Yale College will officially offer a major in urban studies to members of the class of 2021 and onward.
On March 7, the Yale College faculty meeting voted to promote urban studies to a major within the Yale School of Architecture. Previously, urban studies was restricted to an area of concentration for majors like architecture, American studies and Ethics, Politics and Economics or an interdisciplinary concentration for political science majors.
According to Assistant Dean of the Yale School of Architecture Bimal Mendis, urban studies will introduce students to urban planning and design, analysis of urban spaces and political economies, and understanding of urban environments in terms of physical space.
“We believe that a study of urbanism is a vital part of a liberal arts education,” Mendis said. “In the context of the growing opportunities and challenges of urbanization that confront us today, the new major positions urban studies as an inherently spatial discipline with the capacity to transform the world around us.”
Students choosing to major in urban studies will complete 13 courses, including the senior requirement. In addition to the senior component, the major, which will officially launch next academic year, consists of a broad set of survey courses to introduce students from a variety of backgrounds to the major, methods courses and elective options from different programs across the University. The major will not have specific concentrations, but each student will develop a specific focus within the major in consultation with Assistant Dean of the Yale School of Architecture Joyce Hsiang — the director of undergraduate studies for the major.
The curriculum for the major will incorporate pre-existing courses in the architecture major as well as in departments and programs such as American studies, political science, environmental studies and anthropology for credits toward the major. As examples, Mendis cited ARCH 341, “Globalization Space,” and ARCH 280, “American Architecture and Urbanism,” alongside courses from other disciplines such as AMST 196, “Race, Class, and Gender in American Cities,” and ANTH 414, “Hubs, Mobilities, and World Cities.” Additionally, students will have the option to take courses focused on urban analysis and research such as ARCH 360, “Urban Labs,” and AMST 348, “Space, Place & Landscape.”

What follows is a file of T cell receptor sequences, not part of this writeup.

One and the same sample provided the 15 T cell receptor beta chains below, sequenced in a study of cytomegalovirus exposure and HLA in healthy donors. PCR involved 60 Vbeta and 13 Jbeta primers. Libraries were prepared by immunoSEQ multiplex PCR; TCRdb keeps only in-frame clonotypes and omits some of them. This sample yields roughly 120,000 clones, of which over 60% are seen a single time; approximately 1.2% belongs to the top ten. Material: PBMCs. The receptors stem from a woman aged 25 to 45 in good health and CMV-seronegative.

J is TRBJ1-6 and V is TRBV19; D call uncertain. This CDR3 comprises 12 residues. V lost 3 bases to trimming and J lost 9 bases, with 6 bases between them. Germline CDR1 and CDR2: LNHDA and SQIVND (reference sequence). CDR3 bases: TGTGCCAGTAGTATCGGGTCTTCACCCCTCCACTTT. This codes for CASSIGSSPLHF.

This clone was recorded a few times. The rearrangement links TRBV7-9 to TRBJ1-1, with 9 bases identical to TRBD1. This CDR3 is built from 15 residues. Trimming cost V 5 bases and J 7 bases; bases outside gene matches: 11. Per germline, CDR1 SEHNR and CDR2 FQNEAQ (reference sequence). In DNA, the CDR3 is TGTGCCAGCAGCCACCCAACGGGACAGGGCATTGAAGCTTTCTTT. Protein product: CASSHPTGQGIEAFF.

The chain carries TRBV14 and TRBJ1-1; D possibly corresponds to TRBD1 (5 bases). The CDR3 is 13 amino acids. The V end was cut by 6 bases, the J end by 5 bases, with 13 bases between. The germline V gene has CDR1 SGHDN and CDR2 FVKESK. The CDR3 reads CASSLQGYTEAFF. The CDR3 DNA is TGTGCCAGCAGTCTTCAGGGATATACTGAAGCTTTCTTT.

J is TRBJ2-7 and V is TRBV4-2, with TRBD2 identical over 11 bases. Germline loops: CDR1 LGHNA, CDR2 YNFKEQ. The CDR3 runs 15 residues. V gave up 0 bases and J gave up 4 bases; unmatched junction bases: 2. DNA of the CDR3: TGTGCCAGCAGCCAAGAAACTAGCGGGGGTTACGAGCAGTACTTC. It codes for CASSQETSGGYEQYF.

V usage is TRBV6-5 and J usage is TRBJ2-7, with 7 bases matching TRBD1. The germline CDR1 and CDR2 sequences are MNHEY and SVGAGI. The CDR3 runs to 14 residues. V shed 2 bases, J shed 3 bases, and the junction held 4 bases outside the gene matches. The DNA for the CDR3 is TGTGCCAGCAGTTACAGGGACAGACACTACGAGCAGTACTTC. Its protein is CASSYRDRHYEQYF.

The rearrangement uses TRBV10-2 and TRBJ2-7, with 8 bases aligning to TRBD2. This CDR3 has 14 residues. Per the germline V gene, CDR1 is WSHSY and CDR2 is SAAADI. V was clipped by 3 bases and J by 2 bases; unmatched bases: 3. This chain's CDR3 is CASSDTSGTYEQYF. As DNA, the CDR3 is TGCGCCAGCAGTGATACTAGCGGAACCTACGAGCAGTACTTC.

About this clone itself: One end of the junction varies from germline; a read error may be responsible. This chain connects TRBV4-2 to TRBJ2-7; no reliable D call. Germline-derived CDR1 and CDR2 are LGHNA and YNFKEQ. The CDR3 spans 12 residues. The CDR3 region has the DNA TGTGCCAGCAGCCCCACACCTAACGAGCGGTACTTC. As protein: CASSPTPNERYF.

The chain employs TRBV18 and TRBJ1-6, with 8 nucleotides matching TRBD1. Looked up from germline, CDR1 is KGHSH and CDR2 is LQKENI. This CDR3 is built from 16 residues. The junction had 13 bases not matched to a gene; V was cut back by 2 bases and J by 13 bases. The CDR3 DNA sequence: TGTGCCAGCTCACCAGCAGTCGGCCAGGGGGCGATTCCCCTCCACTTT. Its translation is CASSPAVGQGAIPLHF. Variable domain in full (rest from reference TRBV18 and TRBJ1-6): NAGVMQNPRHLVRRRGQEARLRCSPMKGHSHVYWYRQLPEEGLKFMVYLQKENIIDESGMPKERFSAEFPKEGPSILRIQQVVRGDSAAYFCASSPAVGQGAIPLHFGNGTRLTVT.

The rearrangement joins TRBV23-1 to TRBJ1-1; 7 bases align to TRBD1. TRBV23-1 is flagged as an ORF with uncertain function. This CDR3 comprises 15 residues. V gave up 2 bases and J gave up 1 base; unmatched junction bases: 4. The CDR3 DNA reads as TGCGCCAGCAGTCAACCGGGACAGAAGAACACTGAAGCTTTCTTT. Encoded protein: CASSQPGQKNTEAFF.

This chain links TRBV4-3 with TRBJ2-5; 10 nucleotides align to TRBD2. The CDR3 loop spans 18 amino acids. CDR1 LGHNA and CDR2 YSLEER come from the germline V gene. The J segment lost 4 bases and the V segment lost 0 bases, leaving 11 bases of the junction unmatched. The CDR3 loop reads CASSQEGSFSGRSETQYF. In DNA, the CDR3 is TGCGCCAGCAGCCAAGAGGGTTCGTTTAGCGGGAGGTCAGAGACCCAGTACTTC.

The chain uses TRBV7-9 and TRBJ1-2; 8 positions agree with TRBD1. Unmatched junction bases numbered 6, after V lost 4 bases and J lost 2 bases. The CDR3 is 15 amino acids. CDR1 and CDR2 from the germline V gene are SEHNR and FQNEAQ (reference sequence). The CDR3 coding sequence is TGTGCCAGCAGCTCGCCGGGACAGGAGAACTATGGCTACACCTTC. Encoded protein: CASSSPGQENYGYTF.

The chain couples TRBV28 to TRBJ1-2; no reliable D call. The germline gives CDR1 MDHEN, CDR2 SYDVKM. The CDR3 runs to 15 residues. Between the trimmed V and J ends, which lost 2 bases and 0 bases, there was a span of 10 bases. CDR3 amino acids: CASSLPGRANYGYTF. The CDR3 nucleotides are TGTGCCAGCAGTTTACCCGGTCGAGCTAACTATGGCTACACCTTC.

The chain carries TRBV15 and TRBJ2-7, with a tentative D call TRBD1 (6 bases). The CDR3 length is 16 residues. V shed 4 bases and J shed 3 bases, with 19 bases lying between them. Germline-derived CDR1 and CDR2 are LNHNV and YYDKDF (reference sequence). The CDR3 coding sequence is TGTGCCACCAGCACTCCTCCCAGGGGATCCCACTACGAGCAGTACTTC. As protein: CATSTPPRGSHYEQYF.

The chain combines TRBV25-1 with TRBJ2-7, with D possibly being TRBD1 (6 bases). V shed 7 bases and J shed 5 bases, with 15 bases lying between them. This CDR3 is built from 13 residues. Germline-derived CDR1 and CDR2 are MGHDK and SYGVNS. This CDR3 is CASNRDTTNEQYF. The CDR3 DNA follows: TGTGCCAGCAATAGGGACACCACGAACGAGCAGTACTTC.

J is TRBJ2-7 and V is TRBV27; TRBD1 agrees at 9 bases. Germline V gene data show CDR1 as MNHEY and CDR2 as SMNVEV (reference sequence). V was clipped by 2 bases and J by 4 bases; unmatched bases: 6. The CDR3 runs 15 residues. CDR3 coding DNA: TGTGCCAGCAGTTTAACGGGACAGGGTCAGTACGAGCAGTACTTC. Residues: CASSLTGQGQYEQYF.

Under the direction of Dean of the School of Architecture Deborah Berke, Mendis led the committee to develop a proposal for a new major in urban studies. Mendis said Berke has been interested in expanding the role of urban studies at Yale since she assumed her role as dean in 2016. Initially, this desire led to the restructuring of the architecture major to strengthen its three concentrations, one of which was urban studies. The changes, which included new courses in urban studies, partially looked to situate urban studies as a more independent track for students interested in the discipline.
Mendis’ committee first submitted a detailed proposal for the new major to the Committee on Majors in December, which approved the major on March 1.
Hsiang said the major would be of interest to a variety of students, including those looking to study urban planning, policy, data, development, infrastructure or the environment. According to associate professor of urbanism at the School of Architecture Elihu Rubin, the major could prove useful for students seeking careers in areas such as urban development, design, policy or journalism.
“Students that are socially-engaged, civic-minded, spatial thinkers, interested in interdisciplinary or collective issues, that believe in the value of design and shaping the built environment might be particularly interested in majoring in urban studies,” said Hsiang.
The current urban studies program incorporates courses from disciplines such as American studies, anthropology, architecture, environmental studies, history, humanities, political science and sociology.
This story was updated to reflect the one that ran in print on March 25.
Carly Wanna | email@example.com